“Asians are people of color!” This is one of the many sentiments that came about after the wave of Asian American Pacific Islander (AAPI) hate crimes erupted during the COVID-19 pandemic. It’s also a phrase I am repeatedly trying to jam into my brain because it doesn’t resonate with me.
I had never thought of myself as a person of color. I grew up in a small suburb of Indianapolis, known for having one of the best public-school systems in Indiana. The town also happens to have a median income of $137,377 and a population that is 90.7% white. For reference, Ann Arbor has a median income of $65,745 and 71.1% of its population is white. I, however, am half Vietnamese and half white. And I’m going through an identity crisis.
I’m confused! How could I not be? I’ve been getting mixed messages from white people my entire life. I’m convinced I don’t remember much of my childhood because it is not worth remembering. What I do recall hurts. The “cool” English teacher would consistently mistake me for one of the few other biracial girls in my grade. In my speech and debate class, I chose to argue against affirmative action because I (naïvely) believed in meritocracy. But I was taken aback when no one was willing to argue in favor of affirmative action. I was encouraged by peers to select “white” on college applications (back in the day, you could only select one) because I would have a better chance of being accepted. I was told I have yellow skin and slanty eyes. I was told I am exotic. And as a native-born American, I was told I have an accent.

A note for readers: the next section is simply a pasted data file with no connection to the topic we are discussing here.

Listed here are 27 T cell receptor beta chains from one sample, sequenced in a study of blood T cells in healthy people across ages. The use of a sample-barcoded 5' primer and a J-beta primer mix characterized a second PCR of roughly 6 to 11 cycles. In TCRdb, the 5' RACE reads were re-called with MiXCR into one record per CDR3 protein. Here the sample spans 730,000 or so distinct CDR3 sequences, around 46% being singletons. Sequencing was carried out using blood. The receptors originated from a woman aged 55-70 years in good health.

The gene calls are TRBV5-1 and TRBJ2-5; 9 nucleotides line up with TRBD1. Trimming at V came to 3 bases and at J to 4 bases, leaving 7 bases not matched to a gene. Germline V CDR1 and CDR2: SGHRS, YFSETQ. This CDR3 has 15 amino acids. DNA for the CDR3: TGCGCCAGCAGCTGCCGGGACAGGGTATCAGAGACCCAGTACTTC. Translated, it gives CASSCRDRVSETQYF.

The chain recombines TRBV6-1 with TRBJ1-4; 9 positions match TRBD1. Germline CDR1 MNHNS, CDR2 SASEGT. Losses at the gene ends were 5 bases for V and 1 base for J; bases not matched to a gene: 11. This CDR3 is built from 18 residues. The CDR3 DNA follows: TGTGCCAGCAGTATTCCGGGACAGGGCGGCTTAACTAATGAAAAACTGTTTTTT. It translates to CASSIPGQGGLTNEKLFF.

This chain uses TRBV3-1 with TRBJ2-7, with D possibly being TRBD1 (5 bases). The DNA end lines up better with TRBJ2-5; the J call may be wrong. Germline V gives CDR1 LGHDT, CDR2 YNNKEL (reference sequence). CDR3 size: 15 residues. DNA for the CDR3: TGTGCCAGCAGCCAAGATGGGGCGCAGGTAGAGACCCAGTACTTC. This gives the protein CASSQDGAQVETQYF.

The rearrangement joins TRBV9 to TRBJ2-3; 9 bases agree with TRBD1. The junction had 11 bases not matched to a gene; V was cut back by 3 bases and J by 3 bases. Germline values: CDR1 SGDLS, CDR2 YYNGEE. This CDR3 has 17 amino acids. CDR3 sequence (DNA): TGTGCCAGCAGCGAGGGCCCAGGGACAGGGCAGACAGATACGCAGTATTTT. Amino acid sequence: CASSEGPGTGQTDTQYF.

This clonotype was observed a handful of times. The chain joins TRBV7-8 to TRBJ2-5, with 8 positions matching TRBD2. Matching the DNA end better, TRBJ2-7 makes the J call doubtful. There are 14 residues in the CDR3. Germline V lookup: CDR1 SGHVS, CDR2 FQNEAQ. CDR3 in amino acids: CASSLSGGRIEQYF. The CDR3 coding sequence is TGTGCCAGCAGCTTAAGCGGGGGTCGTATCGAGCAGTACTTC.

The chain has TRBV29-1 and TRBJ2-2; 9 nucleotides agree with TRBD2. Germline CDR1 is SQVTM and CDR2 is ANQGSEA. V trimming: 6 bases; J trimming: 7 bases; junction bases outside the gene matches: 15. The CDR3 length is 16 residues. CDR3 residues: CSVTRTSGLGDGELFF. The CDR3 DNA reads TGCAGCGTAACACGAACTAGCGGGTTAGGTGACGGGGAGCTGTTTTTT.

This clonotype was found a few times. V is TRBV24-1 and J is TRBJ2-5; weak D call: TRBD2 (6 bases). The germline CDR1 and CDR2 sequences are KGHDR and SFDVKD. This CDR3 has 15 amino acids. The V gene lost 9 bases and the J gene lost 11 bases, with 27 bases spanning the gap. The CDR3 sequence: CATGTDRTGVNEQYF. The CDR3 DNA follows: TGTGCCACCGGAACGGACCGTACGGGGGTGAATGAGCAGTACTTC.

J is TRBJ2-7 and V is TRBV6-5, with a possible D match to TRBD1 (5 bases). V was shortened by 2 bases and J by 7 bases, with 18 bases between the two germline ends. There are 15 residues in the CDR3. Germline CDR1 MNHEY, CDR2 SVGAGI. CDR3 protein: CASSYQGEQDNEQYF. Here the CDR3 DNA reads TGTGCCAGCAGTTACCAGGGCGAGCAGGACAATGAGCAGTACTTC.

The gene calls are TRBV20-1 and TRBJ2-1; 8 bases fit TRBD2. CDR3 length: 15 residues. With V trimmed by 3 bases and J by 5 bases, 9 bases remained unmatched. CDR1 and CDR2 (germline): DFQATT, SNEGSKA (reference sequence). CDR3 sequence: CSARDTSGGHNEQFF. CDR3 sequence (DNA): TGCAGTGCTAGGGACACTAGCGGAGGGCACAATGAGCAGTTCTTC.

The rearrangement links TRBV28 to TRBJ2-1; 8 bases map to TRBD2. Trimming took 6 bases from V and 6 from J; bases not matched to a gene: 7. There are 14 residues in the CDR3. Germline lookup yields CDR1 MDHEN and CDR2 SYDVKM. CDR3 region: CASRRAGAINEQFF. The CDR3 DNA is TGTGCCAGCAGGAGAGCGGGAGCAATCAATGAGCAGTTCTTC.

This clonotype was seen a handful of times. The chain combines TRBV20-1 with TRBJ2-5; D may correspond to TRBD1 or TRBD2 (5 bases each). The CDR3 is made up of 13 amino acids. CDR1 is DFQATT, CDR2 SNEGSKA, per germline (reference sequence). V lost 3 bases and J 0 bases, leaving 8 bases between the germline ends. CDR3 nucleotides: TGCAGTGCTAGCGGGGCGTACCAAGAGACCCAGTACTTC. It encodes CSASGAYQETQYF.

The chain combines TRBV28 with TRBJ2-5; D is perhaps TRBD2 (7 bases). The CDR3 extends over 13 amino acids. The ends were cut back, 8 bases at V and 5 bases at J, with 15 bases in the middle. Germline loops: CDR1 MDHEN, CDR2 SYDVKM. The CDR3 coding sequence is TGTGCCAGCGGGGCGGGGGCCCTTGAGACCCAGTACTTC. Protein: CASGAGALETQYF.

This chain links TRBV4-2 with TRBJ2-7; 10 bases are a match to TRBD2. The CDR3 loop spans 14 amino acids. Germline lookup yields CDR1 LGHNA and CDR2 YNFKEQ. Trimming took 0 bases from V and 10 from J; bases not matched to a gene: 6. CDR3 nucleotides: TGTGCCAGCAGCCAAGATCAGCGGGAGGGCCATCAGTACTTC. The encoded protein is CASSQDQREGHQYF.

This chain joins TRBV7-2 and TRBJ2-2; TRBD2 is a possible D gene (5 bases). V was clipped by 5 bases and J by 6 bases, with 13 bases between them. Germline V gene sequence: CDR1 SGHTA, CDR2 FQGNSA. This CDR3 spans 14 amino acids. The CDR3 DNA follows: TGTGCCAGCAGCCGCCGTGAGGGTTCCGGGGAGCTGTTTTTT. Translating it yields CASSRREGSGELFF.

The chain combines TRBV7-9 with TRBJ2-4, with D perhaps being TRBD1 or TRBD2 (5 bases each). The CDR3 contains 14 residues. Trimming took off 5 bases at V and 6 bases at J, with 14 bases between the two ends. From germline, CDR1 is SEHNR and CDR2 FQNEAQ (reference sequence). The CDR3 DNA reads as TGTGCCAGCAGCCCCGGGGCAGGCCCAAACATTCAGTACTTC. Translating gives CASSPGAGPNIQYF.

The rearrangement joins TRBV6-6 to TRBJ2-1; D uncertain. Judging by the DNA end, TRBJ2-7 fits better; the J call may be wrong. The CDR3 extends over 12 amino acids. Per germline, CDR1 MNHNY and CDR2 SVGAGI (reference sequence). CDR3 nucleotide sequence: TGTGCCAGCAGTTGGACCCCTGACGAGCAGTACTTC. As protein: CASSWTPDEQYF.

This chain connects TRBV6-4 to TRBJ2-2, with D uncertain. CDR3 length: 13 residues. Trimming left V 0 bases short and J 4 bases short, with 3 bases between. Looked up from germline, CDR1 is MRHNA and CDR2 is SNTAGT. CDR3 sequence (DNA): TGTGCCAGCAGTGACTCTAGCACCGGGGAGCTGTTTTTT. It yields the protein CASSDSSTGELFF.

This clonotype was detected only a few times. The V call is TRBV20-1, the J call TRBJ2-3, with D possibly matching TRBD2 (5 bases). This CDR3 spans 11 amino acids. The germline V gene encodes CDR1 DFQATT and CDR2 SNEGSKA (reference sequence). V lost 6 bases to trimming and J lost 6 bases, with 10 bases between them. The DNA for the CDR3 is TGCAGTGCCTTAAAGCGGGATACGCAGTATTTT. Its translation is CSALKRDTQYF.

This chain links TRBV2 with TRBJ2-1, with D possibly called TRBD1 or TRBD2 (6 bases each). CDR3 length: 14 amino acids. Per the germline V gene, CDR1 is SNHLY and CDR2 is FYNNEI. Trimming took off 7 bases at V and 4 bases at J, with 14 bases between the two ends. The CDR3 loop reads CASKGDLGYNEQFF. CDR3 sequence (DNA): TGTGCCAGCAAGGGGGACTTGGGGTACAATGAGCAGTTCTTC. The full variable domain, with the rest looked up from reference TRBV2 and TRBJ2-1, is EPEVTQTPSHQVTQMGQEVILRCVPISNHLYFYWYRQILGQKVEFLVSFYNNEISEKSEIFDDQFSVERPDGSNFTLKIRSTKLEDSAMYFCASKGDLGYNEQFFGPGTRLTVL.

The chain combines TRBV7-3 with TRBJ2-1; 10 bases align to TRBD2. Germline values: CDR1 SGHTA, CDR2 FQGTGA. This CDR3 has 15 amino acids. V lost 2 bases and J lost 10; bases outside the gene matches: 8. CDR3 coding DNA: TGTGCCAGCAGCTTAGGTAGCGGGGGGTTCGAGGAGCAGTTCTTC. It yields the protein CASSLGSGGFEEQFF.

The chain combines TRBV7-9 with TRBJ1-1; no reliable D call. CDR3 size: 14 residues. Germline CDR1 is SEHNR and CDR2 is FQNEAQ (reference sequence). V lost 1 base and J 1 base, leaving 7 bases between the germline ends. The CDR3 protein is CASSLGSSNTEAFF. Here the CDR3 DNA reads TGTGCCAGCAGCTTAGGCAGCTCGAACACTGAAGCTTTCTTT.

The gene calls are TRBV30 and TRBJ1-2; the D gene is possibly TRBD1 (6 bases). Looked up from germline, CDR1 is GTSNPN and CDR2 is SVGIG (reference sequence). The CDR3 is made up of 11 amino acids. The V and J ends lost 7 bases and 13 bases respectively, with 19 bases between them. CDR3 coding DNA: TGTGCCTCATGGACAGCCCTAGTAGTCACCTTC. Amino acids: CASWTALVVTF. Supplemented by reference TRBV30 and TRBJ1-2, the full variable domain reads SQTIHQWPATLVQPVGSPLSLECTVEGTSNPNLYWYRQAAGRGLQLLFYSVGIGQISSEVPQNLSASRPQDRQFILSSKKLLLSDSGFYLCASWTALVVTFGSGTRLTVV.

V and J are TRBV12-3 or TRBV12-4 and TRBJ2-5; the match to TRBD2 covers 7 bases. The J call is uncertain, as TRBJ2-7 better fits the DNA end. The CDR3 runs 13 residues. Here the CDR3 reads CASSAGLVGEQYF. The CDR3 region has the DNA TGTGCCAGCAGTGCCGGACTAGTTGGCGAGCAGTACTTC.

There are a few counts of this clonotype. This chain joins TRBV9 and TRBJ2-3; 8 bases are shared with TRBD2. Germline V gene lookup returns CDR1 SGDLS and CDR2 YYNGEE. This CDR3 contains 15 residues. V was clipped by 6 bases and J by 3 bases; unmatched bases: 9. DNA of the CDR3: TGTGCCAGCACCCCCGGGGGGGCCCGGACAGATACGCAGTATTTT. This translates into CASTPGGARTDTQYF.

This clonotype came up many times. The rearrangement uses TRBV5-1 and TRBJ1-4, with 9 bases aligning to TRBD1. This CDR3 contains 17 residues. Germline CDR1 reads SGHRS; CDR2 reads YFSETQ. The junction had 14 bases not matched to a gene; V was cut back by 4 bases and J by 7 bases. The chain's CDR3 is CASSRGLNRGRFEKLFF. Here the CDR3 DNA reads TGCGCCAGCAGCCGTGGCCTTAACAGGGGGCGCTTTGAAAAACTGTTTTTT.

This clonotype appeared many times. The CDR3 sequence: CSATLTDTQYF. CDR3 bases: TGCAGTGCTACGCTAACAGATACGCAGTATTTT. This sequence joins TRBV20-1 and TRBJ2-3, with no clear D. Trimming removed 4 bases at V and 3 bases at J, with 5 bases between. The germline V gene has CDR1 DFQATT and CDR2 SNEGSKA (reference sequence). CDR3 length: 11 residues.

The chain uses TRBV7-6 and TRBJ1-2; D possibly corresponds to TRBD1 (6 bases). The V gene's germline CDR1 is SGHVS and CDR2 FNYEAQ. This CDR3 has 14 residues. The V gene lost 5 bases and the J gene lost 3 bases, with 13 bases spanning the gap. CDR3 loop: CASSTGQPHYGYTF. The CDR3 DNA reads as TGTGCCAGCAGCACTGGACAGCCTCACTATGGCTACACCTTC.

Clearly, I had to leave.